This is an incredible story about how a young teenager sets out to find the truth behind her mother’s passing. What she finds is something way more than she imagined.
Here’s more about the story
Leigh Chen Sanders is absolutely certain about one thing: When her mother died by suicide, she turned into a bird.
Leigh, who is half Asian and half white, travels to Taiwan to meet her maternal grandparents for the first time. There, she is determined to find her mother, the bird. In her search, she winds up chasing after ghosts, uncovering family secrets, and forging a new relationship with her grandparents. And as she grieves, she must try to reconcile the fact that on the same day she kissed her best friend and longtime secret crush, Axel, her mother was taking her own life.
Alternating between real and magic, past and present, friendship and romance, hope and despair, The Astonishing Color of After is a novel about finding oneself through family history, art, grief, and love.
I absolutely loved this book. It reminded me a lot of Sing, Unburied, Sing by Jesmyn Ward in terms of its use of magical realism and how connected the main characters are to the past. There are so many themes in this book that I honestly don’t know where to begin. I guess the best way to do it is just to write.
Before I was born, my mother lost her brother to a cocaine overdose. It devastated her and her entire family. While drug overdoses are sometimes accidental, my family always believed my uncle’s death was due to suicide. He just used drugs to do it.
This story reminded me of the grief my mom used to go through when I was younger. I would see her stare listlessly into the distance while listening to certain songs on the radio. She would ask me to step out of the car and head into the house while she listened to music that reminded her of her brother.
But it wasn’t specifically her grief that perplexed me, but my understanding of life and death and how sometimes the decisions we make for ourselves affect those around us.
When it comes to death, regardless of how it’s done, grief and loss come with so many questions. Was it your fault? What could you have done to make things better? Why did they have to leave us like this?
In The Astonishing Color of After you get an idea of what it might be like to get answers. Using magical realism, Emily XR Pan demonstrates how Leigh is able to see her mother’s past, her grandmother’s past, and her own past.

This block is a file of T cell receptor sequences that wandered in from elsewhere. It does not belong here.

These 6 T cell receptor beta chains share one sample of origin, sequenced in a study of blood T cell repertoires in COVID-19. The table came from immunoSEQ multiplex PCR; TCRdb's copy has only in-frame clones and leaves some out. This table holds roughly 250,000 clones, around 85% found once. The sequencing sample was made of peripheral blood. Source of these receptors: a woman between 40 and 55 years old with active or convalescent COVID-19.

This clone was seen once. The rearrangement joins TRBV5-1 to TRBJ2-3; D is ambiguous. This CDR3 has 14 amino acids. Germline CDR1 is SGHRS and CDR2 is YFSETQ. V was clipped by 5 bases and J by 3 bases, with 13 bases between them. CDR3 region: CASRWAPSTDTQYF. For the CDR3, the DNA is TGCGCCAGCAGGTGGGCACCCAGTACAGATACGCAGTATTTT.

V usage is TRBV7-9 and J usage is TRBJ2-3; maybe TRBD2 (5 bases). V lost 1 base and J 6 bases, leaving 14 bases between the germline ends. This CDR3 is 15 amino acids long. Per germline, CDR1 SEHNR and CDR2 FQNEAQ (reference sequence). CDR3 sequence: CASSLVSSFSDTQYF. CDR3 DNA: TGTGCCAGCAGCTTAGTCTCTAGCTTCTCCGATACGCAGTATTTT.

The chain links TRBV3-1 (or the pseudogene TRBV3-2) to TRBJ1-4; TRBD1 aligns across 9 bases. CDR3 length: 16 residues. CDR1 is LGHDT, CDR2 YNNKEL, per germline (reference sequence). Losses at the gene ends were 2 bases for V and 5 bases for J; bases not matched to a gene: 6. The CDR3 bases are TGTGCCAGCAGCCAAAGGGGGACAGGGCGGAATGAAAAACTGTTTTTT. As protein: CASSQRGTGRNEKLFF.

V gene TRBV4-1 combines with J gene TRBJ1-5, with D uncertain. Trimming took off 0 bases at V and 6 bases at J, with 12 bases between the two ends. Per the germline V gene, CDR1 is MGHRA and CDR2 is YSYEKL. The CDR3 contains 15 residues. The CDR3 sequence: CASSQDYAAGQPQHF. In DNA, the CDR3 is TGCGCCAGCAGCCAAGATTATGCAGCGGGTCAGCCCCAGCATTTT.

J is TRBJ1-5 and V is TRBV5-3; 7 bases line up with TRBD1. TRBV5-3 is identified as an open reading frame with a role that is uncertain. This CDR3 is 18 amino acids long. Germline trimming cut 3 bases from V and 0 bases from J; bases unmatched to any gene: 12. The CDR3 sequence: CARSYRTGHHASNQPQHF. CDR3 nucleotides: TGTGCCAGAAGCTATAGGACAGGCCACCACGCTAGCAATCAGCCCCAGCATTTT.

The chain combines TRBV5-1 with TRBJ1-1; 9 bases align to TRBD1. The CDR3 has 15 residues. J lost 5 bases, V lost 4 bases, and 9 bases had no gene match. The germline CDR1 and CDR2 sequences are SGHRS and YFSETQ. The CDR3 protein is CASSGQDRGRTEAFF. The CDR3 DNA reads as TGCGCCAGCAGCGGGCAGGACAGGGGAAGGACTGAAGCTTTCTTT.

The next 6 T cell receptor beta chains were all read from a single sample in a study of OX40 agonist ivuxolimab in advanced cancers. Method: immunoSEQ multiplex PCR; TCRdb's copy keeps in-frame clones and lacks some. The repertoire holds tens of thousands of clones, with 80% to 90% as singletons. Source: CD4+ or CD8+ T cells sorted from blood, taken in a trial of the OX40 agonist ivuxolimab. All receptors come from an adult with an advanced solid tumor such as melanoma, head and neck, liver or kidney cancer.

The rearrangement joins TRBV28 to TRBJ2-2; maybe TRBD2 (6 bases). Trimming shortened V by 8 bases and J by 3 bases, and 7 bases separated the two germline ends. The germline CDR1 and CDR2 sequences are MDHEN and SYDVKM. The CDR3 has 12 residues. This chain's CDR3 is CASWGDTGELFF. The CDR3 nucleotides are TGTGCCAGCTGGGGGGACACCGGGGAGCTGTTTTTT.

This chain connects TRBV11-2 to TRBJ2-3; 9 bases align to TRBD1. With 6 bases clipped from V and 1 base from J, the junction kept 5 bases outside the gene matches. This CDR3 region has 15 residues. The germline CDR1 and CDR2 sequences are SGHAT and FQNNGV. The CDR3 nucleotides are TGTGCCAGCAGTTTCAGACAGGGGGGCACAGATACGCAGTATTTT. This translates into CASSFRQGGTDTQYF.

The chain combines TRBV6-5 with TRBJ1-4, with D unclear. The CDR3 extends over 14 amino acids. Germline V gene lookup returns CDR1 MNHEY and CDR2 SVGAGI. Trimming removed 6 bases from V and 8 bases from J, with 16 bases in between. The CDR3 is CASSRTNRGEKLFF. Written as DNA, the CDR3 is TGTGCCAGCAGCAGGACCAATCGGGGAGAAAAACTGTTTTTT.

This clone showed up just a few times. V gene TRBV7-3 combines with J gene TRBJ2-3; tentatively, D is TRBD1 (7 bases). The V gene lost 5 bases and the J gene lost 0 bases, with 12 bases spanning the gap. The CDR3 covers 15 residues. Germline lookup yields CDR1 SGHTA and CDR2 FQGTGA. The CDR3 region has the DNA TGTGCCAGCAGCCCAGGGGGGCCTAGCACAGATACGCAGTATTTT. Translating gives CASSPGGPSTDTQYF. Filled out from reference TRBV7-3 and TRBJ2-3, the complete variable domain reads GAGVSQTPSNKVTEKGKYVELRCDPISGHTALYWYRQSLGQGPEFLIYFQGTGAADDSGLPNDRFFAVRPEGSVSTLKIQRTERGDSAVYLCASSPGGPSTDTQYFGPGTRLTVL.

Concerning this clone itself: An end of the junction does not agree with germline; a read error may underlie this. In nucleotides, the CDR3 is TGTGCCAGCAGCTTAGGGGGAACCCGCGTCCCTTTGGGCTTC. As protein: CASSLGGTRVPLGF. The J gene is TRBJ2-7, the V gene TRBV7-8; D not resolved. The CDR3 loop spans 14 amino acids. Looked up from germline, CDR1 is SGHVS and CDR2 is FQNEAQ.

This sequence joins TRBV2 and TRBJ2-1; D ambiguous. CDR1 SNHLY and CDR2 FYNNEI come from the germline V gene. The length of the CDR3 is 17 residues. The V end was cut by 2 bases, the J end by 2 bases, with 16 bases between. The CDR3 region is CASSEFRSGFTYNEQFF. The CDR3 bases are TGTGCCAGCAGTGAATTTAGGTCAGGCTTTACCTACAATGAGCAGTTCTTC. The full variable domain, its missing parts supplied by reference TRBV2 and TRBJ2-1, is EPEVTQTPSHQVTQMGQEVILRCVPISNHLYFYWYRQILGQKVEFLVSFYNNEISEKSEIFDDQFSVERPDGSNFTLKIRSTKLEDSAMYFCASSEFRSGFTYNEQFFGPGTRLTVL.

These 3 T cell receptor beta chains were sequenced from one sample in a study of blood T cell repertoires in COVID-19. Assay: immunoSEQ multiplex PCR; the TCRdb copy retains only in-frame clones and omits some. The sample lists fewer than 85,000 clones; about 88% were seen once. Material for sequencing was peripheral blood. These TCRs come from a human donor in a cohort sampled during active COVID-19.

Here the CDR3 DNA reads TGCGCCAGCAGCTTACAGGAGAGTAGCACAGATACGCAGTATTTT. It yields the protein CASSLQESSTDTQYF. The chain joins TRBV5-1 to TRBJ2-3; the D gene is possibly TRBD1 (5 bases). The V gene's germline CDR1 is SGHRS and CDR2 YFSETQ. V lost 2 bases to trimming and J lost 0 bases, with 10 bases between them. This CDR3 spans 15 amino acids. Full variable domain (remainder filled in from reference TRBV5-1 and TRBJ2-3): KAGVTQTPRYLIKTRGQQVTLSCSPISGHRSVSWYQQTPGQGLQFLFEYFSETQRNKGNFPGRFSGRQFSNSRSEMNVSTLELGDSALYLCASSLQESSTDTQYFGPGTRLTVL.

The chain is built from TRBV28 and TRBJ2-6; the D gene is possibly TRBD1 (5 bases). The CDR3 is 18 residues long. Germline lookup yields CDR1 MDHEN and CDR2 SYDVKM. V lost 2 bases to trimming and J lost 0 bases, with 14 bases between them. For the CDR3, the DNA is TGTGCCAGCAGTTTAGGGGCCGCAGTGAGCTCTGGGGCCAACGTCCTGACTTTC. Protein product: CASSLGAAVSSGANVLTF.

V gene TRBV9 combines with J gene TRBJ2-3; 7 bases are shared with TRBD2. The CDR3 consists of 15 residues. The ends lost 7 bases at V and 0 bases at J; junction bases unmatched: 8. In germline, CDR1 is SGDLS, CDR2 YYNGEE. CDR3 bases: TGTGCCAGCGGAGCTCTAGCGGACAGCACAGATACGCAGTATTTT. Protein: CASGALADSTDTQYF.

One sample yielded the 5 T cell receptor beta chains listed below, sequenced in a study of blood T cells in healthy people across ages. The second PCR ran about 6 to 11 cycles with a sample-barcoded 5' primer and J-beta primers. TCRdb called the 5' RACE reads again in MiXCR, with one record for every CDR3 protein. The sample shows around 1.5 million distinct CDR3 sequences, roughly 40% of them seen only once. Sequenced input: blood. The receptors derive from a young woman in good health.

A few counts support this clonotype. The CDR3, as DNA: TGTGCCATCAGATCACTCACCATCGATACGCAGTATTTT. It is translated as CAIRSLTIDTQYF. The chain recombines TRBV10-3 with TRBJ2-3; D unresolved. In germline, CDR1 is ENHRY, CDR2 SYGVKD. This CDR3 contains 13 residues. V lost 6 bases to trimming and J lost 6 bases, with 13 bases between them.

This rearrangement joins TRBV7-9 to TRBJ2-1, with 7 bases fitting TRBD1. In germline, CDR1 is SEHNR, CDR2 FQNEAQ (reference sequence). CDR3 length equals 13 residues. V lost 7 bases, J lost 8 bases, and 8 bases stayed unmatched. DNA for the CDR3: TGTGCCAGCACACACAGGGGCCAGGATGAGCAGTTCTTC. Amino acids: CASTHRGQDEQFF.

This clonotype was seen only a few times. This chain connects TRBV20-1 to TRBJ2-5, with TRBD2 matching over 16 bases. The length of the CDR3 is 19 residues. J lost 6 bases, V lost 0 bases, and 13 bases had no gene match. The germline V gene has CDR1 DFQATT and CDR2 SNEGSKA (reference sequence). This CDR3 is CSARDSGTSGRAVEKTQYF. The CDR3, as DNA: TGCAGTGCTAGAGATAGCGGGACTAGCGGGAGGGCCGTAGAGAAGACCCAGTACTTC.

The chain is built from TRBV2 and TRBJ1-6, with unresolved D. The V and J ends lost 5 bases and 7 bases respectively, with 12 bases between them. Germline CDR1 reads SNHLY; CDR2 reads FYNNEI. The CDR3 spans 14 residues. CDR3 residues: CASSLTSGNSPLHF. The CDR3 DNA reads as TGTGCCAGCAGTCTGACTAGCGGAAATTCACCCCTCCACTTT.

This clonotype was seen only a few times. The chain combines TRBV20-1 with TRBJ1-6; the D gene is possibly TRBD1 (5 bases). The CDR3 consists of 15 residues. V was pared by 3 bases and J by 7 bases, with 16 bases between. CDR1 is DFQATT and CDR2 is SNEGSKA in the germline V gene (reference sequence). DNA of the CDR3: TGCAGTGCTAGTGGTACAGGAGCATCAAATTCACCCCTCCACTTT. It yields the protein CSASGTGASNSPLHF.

The book is broken up into three different stories. Each chapter starts off by telling you what part of the book you’re reading. First, there is the present day story of Leigh trying to find clues to her mother’s life in Taiwan. Second, there’s the glimpses of her own past and how her life has been changing. Third, there’s the mysterious packet of incense Leigh uses to delve further into her mother’s and grandmother’s past.
I’m a strong believer in spirits and I resonated deeply with this. Her mother is a bird and a friend she makes in Taiwan isn’t exactly alive. You see her travel to a small town where a man claims to have married her mother’s sister’s ghost. Like Leigh, I believe that those we lose do stick around after they’ve died. They may be spirits or ghosts or whatever you want to call them, but the one thing everyone knows about ghosts is that they’re stuck in this world until they’ve finished their business. I believe that Leigh was using her time in Taiwan to help her own mother finish her unfinished business.
As you read the story, you learn more and more about everything leading up to Leigh’s mother’s death. You can also feel the guilt that Leigh feels for being so caught up in her own life and her own issues (for example, she was busy kissing her best friend on the day her mother killed herself).
I love how this story is not only a story about loss and grief, but also about growing up and finding yourself. Self-identity is always important especially as a teenager and when you’re half Asian and half Caucasian, you wonder what side you are more related to. Perhaps you know one side more than another, but Leigh stumbles across exploring herself and her ancestry through her grandparents in Taiwan. She finds out about her mother’s life before her, how she sacrificed a lot for Leigh to be in the world, and you also understand the kind of remorse and guilt her mother feels for leaving her family behind.
The last theme I want to touch on is the use of color. Leigh is a really gifted artist who only uses charcoals to draw her work. However, she uses colors to describe emotions. It’s also not a simple red or blue, but cadmium red and titanium white and aquamarine. These are very specific colors to describe very specific emotions and I found it unique to see someone use those colors to describe how she feels. This goes double for an artist who doesn’t use color in her work.
- Hardcover: 480 pages
- Publisher: Little Brown Young Reader (March 20, 2018(
- Rating: 5/5 Stars!